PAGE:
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Owlet Caterpillars of Eastern North America

Owlet Caterpillars of Eastern North America

David L. Wagner
Dale F. Schweitzer
J. Bolling Sullivan
Richard C. Reardon
Copyright Date: 2011
Pages: 576
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  • Book Info
    Owlet Caterpillars of Eastern North America
    Book Description:

    This lavishly illustrated field guide features more than 800 species of the most common, interesting, beautiful, and important owlet (noctuid) caterpillars found in eastern North America. More than 2,100 color photographs include numerous stunning images, and the guide's introductory sections offer a wealth of information on noctuid natural history, morphology, larval diets, natural enemies, and classification; suggestions for finding and rearing owlet caterpillars; and much more. The 375 full-page species accounts treat similar species, range, phenology, and larval foodplants. A remarks section addresses behavior, life history, taxonomy, and a variety of other general interest topics. For full species accounts, two adult images are provided, one of a spread museum specimen and the other of a live adult: this is the first guide to comprehensively provide images of live adult moths in representative resting postures. An extensive glossary and foodplant index are also included.

    More than 800 species of eastern owletsMore than 2,100 color photographs illustrating many species for the first timeFirst North American insect guide to offer hundreds of images of live moths in their natural resting posturesExtensive information on owlet biology, natural enemies, classification, and finding and rearing owlet caterpillarsIncludes foodplant records for each species and foodplant index

    eISBN: 978-1-4008-3829-5
    Subjects: Zoology, Biological Sciences

Table of Contents

  1. Front Matter
    (pp. 1-2)
  2. Table of Contents
    (pp. 3-3)
  3. Preface
    (pp. 4-4)
  4. Acknowledgments
    (pp. 5-6)
  5. Photographic Credits
    (pp. 6-8)
  6. Introduction
    (pp. 9-37)

    Owlet moths represent one of the most successful branches on the tree of life, whether measured in terms of species numbers, mass, or ecological importance. Adults range in size from a little over 7 mm to what may be the New World’s largest insect, the White Witch (Thysania agrippina), which has a wingspan that sometimes exceeds 30 cm. Noctuoid taxonomy and classification is undergoing a renaissance. Current classifications differ markedly in the number of recognized families and subfamilies for this group of moths. The Noctuidae have been treated as a single family historically, but now are frequently divided into smaller...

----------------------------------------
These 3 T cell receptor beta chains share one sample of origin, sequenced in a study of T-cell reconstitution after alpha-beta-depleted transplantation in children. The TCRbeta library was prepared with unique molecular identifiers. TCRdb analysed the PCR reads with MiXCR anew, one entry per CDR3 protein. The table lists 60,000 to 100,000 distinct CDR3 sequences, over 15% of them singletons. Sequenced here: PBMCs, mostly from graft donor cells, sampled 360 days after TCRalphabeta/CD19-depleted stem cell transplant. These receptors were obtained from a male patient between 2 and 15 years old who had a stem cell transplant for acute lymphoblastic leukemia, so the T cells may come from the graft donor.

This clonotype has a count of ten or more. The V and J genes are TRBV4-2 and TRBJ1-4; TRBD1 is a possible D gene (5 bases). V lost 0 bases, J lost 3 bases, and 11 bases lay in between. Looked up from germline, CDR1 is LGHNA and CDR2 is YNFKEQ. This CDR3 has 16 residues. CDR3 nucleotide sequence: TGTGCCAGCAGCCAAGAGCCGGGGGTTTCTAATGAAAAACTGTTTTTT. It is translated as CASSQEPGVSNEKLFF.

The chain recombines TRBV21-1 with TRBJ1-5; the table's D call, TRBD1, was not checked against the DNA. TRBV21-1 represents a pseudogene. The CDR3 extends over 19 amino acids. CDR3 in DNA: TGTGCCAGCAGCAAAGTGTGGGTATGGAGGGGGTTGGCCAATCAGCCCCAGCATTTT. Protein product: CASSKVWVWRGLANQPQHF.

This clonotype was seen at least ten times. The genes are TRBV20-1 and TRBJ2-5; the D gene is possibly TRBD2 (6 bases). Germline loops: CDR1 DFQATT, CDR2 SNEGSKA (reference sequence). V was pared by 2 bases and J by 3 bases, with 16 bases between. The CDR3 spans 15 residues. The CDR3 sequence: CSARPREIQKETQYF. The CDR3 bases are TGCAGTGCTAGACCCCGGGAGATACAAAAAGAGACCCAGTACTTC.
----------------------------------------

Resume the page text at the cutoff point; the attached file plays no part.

• Quadrifine Owlets (Family Erebidae)
      (pp. 38-191)

      Erebids are a splendidly heterogeneous lot, varying substantially in form and life history. The family is fantastically diverse in the tropics, where thousands of new species await description. We omit mention of two erebid subfamilies, the Lymantriinae and Arctiinae, which have been treated elsewhere (e.g., Ferguson 1978 and Wagner 2005). Phylogenetic relationships within the erebids were the focus of a recent, much-needed molecular study by Zahiri et al. (2011). In the adult, the hindwing appears to have four veins leaving the lower reach of the discal cell (and hence the common name quadrifine or quadrifid owlets). We know of no...

    • Elves (Family Euteliidae)
      (pp. 192-197)

      This tropical family includes seven widespread eastern moths; additional species occur in Florida and Texas. The family shares similarities withBaileyas(Nolidae: Risobinae): the facies of the larvae are alike, with prepupae turning pinkish red, both incorporating leaf fragments into the walls of their cocoon, and the pupae lacking cremasters. Caterpillars tend to be green, stocky, and thickest about the thoracic segments, with a flurry of creamy to white spots. The large head is partly withdrawn into the thorax. Legs are small, at least in proportion to the body. On A1 the SV group is bisetose or trisetose. SD1 is...

    • Nolas and Punkies (Family Nolidae)
      (pp. 198-211)

      This heterogeneous family is represented in North America by five subfamilies: the Nolinae, Chloephorinae, Collomeninae, Risobinae, and Afridinae. Including undescribed taxa, about two dozen species occur in our region. The family, and in particular the Nolinae, is richly represented in lowland rainforests of the Neotropics, where it is not uncommon to find 20 or more species flying at a single station. Larvae frequently bear an exceptionally long seta from the D and SD1 setal warts at either end of the body (T1–T3 and A7–A9). At least three subfamilies (Nolinae, Risobinae, and Afridinae) painstakingly weave numerous, small pieces of...

    • Trifine Owlets (Family Noctuidae)
      (pp. 212-551)

      As currently circumscribed, the Noctuidae includes 20 subfamilies in North America, all but two of which are represented in this guide. More than 2500 species have been recorded north of Mexico, and thus trifines account for nearly 70% of the Nearctic Noctuoidea. No larval characters uniquely unite the members of the family. In most there are only two SV setae on A1 and A2, and SD1 is hairlike (fine) on A9, although some (early diverging) subfamilies have three SV setae and an undifferentiated SD1 seta on A9 as in erebids. The latter character is somewhat variable both within the Erebidae...

  8. Glossary
    (pp. 552-554)
  9. Cited Literature
    (pp. 555-562)
  10. Foodplant Index
    (pp. 563-568)
  11. Species and Subject Index
    (pp. 569-576)